Many companies in the current environment are struggling with how to deploy technology.
This makes sense, since technology is changing at an exponential place, while company culture tends to change at a speed that fluctuates between slow and stop. What results from this situation is a litany of pitfalls that companies can fall into during their technology transformation.
This is a big deal since technology transformation has become a critical priority for a multitude of companies since it has become ‘table stakes’ for competitiveness in the 21st century. The reason for this is because effective technology makes it possible to execute business transactions at a much faster rate of speed with a much lower per-transaction cost.
So what’s the problem?
It turns out that getting to the point of fast, smooth, low-cost business transactions is a lot harder than you would think. In order for the whole thing to feel ‘easy,’ all of the pieces need to be perfectly aligned and automated with backup plans and contingency scenarios built-in and active.
Technology in an ‘Old School’ Industry
A perfect example of this phenomenon takes place in the insurance industry. Insurance has been around for hundreds of years and was previously executed with almost no technology at all, outside of pens and paper.
Unfortunately, this is a formula for an extremely expensive cost structure in the current business environment. This has made ‘digital transformation’ a top priority for many insurance and financial companies. However, there is a hitch … the processes that need to be transitioned into the digital realm are frequently very complex and some have very little standardization.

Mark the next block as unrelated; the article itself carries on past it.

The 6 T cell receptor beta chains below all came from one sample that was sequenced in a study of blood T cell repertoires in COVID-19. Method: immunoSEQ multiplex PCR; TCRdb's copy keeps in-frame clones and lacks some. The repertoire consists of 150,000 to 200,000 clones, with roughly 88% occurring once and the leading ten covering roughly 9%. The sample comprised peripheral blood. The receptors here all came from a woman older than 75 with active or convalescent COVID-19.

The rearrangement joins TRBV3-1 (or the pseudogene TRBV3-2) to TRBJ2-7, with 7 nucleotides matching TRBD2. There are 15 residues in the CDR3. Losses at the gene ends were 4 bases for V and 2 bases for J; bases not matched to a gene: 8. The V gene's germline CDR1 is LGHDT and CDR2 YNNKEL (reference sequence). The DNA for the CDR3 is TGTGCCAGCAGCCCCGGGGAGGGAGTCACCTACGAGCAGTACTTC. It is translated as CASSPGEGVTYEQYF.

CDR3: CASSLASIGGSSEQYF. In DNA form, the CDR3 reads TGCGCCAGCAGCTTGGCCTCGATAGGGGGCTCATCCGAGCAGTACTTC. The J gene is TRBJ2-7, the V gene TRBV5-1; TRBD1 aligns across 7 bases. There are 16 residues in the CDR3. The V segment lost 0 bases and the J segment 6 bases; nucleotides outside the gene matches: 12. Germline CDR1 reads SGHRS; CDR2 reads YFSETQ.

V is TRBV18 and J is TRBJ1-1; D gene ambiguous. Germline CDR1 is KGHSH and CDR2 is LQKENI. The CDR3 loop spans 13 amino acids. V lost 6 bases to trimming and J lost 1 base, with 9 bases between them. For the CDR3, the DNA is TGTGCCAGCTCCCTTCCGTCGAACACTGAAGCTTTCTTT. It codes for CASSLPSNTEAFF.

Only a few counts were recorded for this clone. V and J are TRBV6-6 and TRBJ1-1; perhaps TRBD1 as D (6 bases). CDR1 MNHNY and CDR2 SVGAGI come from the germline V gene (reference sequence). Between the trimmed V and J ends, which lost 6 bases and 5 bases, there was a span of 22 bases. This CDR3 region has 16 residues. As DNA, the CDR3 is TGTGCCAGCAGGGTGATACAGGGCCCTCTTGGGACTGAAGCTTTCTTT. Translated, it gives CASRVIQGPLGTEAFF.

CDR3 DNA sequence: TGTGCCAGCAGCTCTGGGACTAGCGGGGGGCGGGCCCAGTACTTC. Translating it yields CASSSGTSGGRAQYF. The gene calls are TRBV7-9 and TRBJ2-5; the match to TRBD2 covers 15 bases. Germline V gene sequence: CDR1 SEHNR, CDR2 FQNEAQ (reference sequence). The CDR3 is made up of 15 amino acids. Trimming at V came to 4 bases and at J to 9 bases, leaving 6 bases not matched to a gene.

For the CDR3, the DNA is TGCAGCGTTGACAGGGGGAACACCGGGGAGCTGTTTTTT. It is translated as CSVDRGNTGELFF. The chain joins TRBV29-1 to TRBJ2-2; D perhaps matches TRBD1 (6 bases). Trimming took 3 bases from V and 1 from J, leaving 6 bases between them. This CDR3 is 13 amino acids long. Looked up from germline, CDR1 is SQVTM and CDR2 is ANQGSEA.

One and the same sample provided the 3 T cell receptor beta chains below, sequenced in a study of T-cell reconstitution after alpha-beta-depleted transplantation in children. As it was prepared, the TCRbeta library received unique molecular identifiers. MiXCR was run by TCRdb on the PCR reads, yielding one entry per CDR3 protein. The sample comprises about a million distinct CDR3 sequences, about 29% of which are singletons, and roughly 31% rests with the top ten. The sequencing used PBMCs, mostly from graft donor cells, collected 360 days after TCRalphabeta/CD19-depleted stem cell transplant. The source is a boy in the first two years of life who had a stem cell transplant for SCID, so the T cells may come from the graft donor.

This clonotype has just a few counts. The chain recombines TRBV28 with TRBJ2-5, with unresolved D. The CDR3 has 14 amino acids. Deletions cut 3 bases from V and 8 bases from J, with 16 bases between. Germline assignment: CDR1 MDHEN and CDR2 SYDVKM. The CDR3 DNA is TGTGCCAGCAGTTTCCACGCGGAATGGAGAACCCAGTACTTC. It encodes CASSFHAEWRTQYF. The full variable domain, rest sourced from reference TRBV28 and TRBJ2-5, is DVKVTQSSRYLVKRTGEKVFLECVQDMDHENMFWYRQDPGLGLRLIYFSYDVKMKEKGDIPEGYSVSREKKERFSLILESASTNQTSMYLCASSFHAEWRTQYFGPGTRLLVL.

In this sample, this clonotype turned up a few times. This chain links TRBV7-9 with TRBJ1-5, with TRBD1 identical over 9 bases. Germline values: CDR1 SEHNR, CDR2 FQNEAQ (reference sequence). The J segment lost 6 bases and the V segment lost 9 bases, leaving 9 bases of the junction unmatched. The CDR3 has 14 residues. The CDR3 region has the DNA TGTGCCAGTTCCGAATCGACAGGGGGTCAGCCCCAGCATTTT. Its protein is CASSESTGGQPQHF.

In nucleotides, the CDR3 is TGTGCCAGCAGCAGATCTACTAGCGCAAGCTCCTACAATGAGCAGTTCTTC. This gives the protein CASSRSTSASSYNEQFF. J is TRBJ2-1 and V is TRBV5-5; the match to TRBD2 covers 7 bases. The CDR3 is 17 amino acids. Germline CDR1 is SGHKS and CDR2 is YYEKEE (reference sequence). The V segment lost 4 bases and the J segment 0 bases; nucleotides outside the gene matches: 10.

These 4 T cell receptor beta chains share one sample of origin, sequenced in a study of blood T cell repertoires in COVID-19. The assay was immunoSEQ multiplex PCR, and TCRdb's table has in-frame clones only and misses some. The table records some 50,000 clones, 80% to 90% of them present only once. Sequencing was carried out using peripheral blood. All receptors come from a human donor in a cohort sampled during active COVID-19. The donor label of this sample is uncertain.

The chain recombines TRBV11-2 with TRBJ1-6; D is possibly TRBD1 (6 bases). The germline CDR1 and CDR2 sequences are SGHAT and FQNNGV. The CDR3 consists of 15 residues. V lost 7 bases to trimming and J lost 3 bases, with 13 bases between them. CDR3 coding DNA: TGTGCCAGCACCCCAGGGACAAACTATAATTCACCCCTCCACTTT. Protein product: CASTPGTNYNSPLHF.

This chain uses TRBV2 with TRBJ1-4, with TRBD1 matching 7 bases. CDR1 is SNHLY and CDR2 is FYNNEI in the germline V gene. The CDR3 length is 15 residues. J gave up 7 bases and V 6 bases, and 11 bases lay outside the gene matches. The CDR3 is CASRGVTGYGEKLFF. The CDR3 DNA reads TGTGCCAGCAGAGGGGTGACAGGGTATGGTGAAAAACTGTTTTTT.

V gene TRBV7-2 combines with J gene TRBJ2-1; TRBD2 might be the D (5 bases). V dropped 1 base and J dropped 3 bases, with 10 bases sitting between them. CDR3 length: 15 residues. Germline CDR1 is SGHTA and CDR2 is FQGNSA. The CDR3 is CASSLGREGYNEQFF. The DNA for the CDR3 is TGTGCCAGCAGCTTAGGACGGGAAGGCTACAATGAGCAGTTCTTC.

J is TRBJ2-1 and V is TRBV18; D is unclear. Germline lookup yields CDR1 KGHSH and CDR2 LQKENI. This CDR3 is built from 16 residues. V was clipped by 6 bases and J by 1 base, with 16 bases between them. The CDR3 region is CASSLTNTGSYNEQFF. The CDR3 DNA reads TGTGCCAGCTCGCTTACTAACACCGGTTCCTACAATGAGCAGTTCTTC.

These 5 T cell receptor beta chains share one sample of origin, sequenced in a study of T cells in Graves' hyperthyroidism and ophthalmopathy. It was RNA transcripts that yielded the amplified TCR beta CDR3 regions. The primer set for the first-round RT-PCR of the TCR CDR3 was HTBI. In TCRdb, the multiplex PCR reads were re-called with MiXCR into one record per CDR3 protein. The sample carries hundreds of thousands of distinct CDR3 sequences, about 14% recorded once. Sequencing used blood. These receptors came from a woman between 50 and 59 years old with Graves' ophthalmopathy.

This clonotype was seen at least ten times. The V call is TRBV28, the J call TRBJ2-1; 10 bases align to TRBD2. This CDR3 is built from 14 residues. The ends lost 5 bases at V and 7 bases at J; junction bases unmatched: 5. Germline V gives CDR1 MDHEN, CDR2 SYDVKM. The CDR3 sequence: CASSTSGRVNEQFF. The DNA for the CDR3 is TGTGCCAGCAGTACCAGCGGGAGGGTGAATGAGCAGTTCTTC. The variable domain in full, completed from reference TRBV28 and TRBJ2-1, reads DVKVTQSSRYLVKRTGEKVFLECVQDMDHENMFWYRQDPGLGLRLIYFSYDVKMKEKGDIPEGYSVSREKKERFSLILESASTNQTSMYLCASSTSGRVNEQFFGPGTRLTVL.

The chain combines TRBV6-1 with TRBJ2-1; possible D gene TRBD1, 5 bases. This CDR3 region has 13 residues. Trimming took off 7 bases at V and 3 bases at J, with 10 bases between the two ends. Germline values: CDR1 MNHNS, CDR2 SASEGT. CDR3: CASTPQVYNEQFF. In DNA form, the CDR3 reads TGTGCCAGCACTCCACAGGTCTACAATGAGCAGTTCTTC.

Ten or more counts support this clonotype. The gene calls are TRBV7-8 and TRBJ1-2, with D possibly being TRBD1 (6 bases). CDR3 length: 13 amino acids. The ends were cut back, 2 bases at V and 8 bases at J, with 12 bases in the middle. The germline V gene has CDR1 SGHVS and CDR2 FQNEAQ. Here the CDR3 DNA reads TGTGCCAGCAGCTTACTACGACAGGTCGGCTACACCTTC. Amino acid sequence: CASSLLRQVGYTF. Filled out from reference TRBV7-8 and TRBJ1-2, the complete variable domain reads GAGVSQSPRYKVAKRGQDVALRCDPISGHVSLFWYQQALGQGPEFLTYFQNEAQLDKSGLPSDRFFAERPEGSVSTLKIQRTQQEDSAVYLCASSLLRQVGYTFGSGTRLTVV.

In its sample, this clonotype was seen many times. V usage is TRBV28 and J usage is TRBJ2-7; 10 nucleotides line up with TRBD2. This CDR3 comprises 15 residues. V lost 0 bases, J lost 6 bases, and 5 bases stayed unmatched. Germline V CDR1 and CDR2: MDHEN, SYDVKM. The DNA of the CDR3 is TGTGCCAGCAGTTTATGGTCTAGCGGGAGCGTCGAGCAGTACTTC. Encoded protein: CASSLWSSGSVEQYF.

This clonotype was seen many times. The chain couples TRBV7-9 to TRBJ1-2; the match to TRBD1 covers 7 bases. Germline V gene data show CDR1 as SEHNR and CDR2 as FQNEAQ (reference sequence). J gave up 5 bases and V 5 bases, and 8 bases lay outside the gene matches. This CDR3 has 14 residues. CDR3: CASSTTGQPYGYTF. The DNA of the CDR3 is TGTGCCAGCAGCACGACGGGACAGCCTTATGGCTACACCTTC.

The problem this creates is that the data solutions required to accommodate these types of processes need to be highly powerful (ex. Expensive) and there needs to be a lot of sophisticated routing in place to ensure the right things are done in the right way. (Ex. Complicated)
In response to this situation, many technologists will look to solutions such as NoSQL, Cloud, or Blockchain to apply cutting-edge techniques to these technological transformation problems.
The issue is that these technologies all have specific use cases where they ‘can’ be useful, but it is not a foregone conclusion that they will always be the right solution. Let’s walk through them one by one.
NoSQL is a broad terminology used to describe databases that store data in more than just a tabular format. Their advantage is that they have much more flexibility in the way that data can be parsed or queried. The reason for their rise in popularity was a rapid decrease in storage costs during the late 2000’s that shifted the prime constraint of data systems from storage capacity to development resourcing.